Methods in cell biology 09/2015; 130:47-58. DOI:10.1016/bs.mcb.2015.03.024 · 1.42 Impact Factor
Available from: William Y Tsang
- "Since Cep83 and Cep164 can recruit IFT proteins to the basal body and/or the transition zone, these results imply that distal appendage proteins, Ttbk2, CP110, and IFT proteins could functionally interact [43,45]. In addition to Ttbk2, the loss of a second serine/threonine kinase, MARK4, causes mis-localization of its interacting partner, Odf2, which is normally found at sub-distal appendages, and likewise, inhibits cilia formation by preventing the removal of CP110/Cep97 from the basal body (Figure 2) [46-48]. In light of recent findings that distal and sub-distal appendages are assembled independently of one another , these intriguing observations suggest that Ttbk2 and MARK4 activities might be necessary to modulate the molecular framework of distal and sub-distal appendages, respectively, ultimately leading to the destruction and removal of CP110 from the basal body. "
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ABSTRACT: Cilia are hair-like protrusions found at the surface of most eukaryotic cells. They can be divided into two types, motile and non-motile. Motile cilia are found in a restricted number of cell types, are generally present in large numbers, and beat in a coordinated fashion to generate fluid flow or locomotion. Non-motile or primary cilia, on the other hand, are detected in many different cell types, appear once per cell, and primarily function to transmit signals from the extracellular milieu to the cell nucleus. Defects in cilia formation, function, or maintenance are known to cause a bewildering set of human diseases, or ciliopathies, typified by retinal degeneration, renal failure and cystic kidneys, obesity, liver dysfunction, and neurological disorders. A common denominator between motile and primary cilia is their structural similarity, as both types of cilia are composed of an axoneme, the ciliary backbone that is made up of microtubules emanating from a mother centriole/basal body anchored to the cell membrane, surrounded by a ciliary membrane continuous with the plasma membrane. This structural similarity is indicative of a universal mechanism of cilia assembly involving a common set of molecular players and a sophisticated, highly regulated series of molecular events. In this review, we will mainly focus on recent advances in our understanding of the regulatory mechanisms underlying cilia assembly, with special attention paid to the centriolar protein, CP110, its interacting partner Cep290, and the various downstream molecular players and events leading to intraflagellar transport (IFT), a process that mediates the bidirectional movement of protein cargos along the axoneme and that is essential for cilia formation and maintenance.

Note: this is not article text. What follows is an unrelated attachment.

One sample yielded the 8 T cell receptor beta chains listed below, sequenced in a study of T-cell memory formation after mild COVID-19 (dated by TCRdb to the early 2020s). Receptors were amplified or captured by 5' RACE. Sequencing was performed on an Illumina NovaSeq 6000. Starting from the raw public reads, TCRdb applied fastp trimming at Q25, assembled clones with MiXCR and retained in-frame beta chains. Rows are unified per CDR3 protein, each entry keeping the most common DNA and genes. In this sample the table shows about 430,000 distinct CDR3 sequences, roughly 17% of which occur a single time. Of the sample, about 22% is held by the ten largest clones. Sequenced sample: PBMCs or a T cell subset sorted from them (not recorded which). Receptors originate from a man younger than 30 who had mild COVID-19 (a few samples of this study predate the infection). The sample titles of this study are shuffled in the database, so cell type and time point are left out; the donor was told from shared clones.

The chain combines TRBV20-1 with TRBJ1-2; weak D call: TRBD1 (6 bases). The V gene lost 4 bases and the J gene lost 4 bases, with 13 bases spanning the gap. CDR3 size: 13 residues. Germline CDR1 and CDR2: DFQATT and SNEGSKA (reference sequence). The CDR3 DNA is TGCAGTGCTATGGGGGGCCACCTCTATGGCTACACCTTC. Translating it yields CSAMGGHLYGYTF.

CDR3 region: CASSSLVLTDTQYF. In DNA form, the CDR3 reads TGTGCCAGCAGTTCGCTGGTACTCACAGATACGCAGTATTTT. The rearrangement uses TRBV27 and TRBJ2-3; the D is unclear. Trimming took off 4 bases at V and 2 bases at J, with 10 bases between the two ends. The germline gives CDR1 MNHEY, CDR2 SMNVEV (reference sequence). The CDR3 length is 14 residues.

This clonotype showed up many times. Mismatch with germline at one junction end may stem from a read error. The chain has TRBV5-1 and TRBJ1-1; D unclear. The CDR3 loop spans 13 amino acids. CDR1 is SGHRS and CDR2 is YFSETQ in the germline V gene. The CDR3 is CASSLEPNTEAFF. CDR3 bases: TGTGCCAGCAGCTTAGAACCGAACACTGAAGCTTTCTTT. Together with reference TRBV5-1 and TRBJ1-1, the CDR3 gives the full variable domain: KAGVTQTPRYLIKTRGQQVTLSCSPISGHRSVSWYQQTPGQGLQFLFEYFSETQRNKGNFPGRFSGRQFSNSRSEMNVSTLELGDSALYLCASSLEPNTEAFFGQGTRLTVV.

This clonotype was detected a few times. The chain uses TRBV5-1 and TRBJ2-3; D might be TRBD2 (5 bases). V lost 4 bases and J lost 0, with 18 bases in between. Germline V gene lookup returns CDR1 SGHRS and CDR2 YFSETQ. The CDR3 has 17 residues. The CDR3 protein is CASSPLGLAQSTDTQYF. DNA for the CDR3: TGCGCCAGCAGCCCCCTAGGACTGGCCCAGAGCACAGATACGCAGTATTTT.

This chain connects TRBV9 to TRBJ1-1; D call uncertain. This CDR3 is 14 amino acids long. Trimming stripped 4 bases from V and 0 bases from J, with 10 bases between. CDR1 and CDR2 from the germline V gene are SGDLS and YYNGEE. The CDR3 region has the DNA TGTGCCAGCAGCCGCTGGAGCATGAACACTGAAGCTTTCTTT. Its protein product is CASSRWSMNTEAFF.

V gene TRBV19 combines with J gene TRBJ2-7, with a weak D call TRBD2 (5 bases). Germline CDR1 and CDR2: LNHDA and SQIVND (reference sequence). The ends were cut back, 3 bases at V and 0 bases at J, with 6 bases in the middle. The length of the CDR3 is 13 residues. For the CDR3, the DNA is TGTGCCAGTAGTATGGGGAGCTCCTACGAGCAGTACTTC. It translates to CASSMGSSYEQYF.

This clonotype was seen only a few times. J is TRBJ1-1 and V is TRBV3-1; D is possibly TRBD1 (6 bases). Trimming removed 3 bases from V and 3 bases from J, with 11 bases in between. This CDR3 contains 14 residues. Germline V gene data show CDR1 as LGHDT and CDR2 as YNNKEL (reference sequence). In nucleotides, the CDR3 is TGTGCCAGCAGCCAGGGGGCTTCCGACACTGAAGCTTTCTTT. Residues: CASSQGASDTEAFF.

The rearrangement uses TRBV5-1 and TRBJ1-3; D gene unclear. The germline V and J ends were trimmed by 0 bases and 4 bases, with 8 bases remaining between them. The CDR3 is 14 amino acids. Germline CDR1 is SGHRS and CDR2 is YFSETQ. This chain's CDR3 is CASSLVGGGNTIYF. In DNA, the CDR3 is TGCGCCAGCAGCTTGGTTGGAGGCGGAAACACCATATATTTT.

Cilia 07/2013; 2(1):9. DOI:10.1186/2046-2530-2-9
Available from: Timothy Megraw
Cell cycle (Georgetown, Tex.) 03/2013; 12(6). DOI:10.4161/cc.24152 · 4.57 Impact Factor